Any attempt to get physical access to the internals of your PC will delete the cryptographic key, rendering all your data permanently inaccessible!
This is more or less the dream of any saboteur/bad guy, a built-in, automatic way to destroy your data, in practice IF they get anywhere near the device, they will be in the perfect position to blackmail you and ask a ransom.
It also is the first PC in the world that is truly an appropriate base for storing the private keys of any block-chain based currency you may own, rather than keeping them with a third party.
"Gimme 1000 bucks or I will crack open your new, smart, PC and you will loose all the zillion Bitcoins you have in it."
With a "secure", "failproof", "strictly followed" backup strategy it may even work, it only remains the issue that a "secure", "foolproof" backup strategy dos not exist, and even if it will exist, noone will follow it strictly or strictly enough.
If the thingy gets "traction", the same people that were (are and will be) "bitten" by improperly or unneededly using disk encryption will be all over the place whining they lost all their data....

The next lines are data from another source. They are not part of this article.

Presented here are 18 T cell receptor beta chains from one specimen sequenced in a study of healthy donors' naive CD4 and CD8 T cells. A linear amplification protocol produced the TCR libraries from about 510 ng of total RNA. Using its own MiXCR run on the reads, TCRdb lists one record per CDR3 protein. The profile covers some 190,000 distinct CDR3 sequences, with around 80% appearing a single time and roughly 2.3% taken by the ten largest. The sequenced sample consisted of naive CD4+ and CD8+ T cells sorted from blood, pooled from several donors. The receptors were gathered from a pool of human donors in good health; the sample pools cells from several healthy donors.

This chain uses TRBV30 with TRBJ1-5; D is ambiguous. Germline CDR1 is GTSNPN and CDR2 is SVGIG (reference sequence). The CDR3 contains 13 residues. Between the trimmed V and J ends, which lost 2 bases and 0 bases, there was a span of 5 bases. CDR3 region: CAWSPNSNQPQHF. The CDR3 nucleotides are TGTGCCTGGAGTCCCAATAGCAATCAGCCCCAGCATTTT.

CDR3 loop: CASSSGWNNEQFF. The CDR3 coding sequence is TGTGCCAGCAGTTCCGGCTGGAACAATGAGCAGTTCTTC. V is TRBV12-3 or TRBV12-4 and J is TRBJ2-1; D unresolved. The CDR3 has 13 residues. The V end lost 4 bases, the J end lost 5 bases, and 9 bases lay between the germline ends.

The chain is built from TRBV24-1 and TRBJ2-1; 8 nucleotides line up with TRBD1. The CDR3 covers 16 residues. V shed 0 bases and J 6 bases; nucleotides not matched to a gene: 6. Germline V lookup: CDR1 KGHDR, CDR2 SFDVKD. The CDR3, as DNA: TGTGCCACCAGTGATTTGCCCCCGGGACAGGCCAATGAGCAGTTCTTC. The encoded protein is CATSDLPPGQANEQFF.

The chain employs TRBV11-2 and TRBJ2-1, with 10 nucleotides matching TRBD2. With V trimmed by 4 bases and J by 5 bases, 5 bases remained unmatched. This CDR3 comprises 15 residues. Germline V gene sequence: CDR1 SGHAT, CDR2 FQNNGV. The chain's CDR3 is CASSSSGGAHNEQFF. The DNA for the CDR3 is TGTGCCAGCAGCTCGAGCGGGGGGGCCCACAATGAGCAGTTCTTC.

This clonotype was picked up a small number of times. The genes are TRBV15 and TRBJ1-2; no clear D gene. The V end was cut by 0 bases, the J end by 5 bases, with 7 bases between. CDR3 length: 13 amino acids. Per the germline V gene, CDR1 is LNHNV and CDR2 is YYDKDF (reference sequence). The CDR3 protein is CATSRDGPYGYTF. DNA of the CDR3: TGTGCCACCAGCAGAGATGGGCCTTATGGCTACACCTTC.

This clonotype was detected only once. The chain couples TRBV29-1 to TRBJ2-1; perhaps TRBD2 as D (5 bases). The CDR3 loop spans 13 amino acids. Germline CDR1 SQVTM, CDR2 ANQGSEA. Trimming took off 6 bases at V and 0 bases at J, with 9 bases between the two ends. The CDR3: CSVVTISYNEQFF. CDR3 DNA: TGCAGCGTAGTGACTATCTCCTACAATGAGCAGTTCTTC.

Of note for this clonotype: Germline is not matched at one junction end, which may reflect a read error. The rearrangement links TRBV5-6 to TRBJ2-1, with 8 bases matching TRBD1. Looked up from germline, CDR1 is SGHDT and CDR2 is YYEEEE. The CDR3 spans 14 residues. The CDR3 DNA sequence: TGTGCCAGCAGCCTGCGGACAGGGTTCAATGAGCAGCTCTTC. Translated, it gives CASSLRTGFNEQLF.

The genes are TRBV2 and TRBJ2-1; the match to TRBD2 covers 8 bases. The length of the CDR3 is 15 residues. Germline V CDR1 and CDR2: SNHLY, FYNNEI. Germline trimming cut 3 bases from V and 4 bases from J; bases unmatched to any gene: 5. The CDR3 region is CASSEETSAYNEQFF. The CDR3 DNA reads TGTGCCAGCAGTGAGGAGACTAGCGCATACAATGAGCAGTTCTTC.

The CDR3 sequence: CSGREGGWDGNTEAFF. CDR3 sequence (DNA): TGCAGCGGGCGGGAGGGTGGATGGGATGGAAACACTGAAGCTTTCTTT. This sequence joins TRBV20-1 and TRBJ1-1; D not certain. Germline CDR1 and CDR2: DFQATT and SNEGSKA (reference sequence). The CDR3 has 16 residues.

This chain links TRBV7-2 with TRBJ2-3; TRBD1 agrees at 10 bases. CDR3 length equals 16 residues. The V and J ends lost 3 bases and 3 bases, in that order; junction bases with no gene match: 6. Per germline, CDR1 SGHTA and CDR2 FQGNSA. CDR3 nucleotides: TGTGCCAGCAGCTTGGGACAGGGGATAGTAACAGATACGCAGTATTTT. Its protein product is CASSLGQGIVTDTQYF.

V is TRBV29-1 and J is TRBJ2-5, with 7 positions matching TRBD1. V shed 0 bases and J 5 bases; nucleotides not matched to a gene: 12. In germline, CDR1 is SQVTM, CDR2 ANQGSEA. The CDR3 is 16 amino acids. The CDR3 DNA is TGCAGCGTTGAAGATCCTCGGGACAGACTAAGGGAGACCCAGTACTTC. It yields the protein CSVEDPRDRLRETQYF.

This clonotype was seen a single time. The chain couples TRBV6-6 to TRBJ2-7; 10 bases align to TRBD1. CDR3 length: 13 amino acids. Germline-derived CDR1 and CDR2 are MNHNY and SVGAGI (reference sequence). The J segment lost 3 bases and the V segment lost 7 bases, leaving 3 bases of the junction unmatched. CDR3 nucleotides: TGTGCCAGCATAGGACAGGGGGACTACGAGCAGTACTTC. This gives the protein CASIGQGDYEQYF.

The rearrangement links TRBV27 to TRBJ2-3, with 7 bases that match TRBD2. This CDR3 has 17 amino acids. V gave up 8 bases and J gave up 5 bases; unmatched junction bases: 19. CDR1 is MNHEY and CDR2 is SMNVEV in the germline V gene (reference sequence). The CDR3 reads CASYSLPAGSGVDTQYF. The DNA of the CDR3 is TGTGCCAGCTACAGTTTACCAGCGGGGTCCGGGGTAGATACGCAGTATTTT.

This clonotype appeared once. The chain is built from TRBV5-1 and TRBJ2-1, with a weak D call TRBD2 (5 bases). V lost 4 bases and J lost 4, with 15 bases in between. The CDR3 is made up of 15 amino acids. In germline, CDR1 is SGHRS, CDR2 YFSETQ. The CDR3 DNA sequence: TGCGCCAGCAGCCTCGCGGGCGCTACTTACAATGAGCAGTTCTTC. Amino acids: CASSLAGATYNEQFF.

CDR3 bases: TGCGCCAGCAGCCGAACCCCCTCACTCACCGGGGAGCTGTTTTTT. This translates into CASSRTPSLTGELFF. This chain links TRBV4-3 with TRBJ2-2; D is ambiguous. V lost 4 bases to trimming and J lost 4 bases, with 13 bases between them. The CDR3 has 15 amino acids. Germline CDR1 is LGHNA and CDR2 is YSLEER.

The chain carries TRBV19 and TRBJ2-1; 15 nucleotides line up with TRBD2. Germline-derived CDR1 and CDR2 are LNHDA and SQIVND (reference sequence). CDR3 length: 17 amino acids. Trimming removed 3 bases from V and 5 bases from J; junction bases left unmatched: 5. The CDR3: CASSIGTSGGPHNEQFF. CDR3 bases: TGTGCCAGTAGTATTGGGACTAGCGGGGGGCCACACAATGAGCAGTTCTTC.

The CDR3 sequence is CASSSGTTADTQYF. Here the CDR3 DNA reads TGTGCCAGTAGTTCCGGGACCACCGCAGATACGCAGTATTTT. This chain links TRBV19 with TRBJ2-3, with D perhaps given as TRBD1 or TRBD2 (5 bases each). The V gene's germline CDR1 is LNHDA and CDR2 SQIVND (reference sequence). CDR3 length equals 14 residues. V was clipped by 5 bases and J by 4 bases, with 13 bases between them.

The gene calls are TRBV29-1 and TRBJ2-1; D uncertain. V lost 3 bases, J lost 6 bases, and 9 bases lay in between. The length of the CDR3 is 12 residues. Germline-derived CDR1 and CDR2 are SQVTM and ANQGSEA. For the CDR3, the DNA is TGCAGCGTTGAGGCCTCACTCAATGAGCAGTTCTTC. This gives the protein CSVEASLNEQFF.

It may, actually may, be a solution in the Public and/or Corporate world, to make physically exposed to the public (think of all the times you were left alone in a public office or bank office with a running, not locked, PC for a few minutes facing all those ports at the back of the case ... ) "terminals" secure from tampering.
A few years ago presumably secure (actually totally UNsecure) "keyfobs" were all the rage and soon they "disappeared", if you remember them:
But they made some sense, when they they locked the PC when you took the key away, preventing the "occasional" access by third party if you forgot to lock the PC, as well I remember some (I think it was a Vectra HP PC) with a switch that sounded an alarm when you opened the case, which could be another way to "tamper-proof" a PC, but deleting the crypto key on any physical attempt reminds me more of "Mission Impossible" than anything else.
 and no, before you say anything, "the Cloud" is not "secure" nor "failproof".